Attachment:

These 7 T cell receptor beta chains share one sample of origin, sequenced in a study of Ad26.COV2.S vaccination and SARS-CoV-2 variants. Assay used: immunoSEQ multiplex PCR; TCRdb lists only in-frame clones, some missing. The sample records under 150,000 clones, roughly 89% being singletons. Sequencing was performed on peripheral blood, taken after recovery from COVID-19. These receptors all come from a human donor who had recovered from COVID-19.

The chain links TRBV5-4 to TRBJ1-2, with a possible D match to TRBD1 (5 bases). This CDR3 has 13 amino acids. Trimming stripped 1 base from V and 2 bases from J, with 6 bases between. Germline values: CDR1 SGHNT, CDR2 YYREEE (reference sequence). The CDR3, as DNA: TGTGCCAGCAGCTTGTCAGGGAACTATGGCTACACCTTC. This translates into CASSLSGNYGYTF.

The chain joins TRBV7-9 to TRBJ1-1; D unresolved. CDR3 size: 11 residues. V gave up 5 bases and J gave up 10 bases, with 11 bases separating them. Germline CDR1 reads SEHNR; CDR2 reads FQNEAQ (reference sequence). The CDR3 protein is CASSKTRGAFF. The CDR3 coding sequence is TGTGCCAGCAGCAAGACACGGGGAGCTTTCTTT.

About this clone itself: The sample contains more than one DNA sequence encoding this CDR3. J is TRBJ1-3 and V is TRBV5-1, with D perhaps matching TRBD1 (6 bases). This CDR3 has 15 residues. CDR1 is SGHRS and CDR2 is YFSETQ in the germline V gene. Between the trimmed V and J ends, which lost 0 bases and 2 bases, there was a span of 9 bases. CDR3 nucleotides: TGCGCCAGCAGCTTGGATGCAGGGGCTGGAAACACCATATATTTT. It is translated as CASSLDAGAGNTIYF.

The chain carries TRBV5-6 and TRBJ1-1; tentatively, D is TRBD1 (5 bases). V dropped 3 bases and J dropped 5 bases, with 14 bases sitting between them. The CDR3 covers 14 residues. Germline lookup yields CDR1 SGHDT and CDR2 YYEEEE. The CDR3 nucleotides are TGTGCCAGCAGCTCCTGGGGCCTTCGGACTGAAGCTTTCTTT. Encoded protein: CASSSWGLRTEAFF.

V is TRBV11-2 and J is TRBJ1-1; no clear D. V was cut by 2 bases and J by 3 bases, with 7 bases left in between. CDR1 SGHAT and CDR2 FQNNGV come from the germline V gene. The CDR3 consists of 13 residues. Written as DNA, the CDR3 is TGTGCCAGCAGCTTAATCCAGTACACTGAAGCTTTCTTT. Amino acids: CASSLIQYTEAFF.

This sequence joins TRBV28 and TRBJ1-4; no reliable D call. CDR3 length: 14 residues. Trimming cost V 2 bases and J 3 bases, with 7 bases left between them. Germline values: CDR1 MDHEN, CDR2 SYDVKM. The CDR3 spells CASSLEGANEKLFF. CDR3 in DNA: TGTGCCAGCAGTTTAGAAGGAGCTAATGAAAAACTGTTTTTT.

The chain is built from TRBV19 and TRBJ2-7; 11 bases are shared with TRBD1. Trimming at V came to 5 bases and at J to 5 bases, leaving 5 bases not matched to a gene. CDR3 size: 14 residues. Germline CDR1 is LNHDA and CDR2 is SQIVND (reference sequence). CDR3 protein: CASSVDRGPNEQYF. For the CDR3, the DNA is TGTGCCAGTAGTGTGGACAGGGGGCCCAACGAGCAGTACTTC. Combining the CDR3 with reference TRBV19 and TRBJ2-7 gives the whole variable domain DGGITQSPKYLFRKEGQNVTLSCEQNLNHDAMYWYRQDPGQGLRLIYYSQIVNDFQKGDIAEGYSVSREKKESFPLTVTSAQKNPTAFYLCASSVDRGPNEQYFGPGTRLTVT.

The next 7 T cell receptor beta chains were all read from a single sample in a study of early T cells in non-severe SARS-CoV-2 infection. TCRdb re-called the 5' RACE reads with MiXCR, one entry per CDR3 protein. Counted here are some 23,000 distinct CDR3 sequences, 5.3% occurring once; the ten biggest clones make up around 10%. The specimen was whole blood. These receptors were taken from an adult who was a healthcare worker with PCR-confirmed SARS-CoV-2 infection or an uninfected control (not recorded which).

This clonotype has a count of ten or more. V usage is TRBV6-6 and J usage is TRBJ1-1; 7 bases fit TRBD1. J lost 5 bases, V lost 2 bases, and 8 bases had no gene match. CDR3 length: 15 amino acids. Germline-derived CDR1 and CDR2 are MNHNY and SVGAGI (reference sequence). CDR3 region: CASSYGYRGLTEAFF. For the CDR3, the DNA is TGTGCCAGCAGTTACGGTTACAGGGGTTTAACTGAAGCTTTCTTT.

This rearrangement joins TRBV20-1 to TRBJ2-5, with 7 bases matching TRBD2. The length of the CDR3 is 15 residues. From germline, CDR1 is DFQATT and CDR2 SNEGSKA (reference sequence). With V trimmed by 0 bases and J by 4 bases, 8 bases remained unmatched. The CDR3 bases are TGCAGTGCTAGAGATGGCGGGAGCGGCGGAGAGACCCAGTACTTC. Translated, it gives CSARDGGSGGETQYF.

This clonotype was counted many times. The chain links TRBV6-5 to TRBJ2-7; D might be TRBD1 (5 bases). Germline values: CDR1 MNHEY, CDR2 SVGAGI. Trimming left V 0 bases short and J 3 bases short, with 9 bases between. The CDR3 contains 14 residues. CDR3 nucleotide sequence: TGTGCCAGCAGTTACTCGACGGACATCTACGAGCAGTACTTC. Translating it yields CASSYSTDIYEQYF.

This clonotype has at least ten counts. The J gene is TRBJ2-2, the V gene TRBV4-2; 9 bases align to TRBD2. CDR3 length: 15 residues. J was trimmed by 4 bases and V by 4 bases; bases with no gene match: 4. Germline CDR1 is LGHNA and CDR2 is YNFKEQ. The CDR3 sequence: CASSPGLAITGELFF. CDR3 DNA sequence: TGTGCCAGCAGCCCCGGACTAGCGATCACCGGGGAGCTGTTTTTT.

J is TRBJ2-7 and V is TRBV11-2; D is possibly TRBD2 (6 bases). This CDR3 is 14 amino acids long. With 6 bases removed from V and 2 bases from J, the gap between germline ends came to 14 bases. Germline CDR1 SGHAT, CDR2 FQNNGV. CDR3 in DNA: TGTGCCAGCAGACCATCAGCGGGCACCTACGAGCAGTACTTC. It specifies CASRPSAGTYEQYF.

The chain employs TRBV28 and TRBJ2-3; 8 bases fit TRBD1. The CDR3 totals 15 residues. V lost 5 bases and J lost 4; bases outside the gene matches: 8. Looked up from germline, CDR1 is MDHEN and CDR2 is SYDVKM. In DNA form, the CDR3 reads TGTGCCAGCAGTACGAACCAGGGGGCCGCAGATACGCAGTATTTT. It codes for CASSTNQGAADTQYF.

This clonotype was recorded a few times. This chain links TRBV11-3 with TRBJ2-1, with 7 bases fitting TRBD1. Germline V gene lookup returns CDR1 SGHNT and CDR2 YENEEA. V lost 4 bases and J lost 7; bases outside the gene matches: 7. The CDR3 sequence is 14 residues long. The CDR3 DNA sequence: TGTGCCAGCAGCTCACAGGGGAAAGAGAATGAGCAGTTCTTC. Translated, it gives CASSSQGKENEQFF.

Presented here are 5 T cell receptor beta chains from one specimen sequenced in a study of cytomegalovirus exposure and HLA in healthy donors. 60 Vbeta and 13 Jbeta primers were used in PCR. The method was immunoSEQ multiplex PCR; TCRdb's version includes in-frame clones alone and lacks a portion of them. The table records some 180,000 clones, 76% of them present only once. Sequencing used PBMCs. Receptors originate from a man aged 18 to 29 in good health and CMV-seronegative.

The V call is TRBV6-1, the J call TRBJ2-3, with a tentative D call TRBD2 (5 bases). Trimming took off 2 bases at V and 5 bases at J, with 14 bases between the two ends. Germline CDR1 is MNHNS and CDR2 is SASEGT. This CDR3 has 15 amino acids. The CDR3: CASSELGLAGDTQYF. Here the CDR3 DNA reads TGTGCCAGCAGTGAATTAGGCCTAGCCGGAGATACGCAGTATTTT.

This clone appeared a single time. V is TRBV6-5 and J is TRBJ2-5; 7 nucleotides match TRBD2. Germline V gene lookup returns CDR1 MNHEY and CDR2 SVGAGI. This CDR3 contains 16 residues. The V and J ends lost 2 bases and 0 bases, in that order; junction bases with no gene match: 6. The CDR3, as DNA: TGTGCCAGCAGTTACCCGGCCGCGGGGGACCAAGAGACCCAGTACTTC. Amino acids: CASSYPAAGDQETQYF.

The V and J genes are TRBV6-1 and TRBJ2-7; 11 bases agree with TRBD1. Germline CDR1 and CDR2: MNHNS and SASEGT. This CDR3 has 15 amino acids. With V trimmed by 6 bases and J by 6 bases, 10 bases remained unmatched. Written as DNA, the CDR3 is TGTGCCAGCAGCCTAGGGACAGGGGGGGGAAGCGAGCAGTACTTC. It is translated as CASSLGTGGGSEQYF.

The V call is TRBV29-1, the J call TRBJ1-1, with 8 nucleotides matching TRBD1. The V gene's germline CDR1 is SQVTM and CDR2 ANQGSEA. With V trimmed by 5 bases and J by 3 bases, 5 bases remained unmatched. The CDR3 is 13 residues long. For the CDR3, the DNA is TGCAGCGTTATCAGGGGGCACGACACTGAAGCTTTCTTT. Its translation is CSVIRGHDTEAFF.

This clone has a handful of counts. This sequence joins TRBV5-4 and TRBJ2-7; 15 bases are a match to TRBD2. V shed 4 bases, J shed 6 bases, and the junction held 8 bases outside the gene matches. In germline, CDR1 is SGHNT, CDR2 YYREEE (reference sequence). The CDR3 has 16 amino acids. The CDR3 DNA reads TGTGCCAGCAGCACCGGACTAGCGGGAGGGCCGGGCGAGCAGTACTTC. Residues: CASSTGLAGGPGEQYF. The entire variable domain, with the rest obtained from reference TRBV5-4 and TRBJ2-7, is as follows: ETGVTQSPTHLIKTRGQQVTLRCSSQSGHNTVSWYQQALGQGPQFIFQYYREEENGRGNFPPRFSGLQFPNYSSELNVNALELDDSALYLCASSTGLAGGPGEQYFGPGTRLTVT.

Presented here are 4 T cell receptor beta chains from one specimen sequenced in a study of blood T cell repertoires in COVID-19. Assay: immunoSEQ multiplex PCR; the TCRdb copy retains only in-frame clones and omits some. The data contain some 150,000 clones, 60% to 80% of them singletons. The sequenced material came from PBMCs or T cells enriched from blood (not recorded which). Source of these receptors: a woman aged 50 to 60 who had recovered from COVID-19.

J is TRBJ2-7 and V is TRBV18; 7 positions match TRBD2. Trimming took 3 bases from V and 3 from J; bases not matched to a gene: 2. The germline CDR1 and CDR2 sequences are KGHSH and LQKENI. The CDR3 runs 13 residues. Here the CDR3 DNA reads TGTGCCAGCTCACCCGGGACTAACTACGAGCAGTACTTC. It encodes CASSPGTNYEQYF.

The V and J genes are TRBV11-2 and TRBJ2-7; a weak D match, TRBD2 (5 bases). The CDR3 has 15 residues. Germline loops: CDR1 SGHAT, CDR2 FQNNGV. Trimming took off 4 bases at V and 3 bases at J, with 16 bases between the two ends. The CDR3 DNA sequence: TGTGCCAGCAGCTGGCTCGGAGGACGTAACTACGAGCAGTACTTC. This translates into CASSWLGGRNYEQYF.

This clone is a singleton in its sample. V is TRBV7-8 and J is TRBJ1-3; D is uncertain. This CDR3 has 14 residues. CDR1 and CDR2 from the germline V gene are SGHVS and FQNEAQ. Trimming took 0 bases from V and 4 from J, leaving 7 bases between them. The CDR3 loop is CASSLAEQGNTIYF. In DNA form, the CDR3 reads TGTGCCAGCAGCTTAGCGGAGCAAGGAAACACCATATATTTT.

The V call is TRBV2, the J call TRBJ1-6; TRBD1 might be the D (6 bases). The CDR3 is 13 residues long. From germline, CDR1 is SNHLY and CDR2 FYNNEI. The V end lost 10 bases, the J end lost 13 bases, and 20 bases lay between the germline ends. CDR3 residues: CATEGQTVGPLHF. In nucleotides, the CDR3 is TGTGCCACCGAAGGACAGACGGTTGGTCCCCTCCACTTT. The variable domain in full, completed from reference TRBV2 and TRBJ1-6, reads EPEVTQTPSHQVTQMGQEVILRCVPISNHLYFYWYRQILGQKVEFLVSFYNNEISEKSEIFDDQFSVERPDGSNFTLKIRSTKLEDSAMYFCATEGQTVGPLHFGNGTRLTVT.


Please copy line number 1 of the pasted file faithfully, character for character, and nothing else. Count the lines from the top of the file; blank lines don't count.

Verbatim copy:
These 7 T cell receptor beta chains share one sample of origin, sequenced in a study of Ad26.COV2.S vaccination and SARS-CoV-2 variants. Assay used: immunoSEQ multiplex PCR; TCRdb lists only in-frame clones, some missing. The sample records under 150,000 clones, roughly 89% being singletons. Sequencing was performed on peripheral blood, taken after recovery from COVID-19. These receptors all come from a human donor who had recovered from COVID-19.